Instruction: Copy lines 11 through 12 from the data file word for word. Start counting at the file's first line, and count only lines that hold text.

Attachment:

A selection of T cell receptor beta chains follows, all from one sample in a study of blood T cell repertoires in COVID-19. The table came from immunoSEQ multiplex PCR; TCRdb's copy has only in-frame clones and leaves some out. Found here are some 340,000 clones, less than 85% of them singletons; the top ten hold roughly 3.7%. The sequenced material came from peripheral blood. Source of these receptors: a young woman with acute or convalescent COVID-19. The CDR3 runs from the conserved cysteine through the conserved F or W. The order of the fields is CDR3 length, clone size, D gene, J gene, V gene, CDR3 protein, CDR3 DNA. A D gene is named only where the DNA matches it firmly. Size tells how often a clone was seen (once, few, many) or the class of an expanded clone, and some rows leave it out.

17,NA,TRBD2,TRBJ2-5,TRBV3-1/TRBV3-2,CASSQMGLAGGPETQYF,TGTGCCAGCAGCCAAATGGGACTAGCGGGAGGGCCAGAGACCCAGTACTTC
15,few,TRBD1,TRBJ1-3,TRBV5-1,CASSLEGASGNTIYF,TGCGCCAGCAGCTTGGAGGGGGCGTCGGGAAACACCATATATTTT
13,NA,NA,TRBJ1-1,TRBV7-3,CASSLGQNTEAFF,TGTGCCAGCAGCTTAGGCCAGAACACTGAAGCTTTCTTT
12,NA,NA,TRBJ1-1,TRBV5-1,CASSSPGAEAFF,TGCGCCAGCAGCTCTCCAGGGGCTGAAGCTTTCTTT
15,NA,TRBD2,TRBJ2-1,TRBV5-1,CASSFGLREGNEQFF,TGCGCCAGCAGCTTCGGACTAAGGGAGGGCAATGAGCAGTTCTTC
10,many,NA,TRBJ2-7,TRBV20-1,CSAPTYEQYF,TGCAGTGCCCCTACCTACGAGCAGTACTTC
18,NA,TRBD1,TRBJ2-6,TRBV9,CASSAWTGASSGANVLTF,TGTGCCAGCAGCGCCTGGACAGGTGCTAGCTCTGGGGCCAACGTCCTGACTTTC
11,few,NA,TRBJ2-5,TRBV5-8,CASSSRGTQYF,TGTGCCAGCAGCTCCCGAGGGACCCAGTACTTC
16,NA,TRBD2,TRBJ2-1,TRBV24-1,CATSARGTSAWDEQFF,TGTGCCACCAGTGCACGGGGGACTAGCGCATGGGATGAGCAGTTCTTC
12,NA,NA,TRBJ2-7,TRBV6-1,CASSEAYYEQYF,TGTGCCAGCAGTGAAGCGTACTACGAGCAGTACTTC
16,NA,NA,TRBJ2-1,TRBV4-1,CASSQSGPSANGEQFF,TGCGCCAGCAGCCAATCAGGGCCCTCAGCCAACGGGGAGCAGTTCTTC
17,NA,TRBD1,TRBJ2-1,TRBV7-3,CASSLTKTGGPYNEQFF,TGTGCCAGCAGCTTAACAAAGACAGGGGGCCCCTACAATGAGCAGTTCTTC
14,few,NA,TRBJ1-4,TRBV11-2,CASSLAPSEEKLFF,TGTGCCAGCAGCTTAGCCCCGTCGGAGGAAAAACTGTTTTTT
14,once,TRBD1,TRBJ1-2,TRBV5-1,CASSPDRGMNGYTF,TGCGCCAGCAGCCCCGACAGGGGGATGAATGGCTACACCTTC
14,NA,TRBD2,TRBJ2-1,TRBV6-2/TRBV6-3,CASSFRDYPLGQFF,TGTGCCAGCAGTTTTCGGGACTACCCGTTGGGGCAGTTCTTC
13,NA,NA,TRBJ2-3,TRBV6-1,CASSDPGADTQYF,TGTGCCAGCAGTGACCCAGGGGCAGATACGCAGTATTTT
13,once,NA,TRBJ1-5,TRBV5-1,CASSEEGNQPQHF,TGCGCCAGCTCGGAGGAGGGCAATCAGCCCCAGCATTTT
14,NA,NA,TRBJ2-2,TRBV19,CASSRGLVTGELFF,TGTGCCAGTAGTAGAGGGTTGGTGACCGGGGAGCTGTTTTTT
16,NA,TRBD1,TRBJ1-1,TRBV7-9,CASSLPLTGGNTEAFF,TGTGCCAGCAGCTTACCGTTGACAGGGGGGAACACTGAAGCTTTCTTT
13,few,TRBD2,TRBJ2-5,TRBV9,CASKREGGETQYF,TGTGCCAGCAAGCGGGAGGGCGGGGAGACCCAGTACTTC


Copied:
12,NA,NA,TRBJ2-7,TRBV6-1,CASSEAYYEQYF,TGTGCCAGCAGTGAAGCGTACTACGAGCAGTACTTC
16,NA,NA,TRBJ2-1,TRBV4-1,CASSQSGPSANGEQFF,TGCGCCAGCAGCCAATCAGGGCCCTCAGCCAACGGGGAGCAGTTCTTC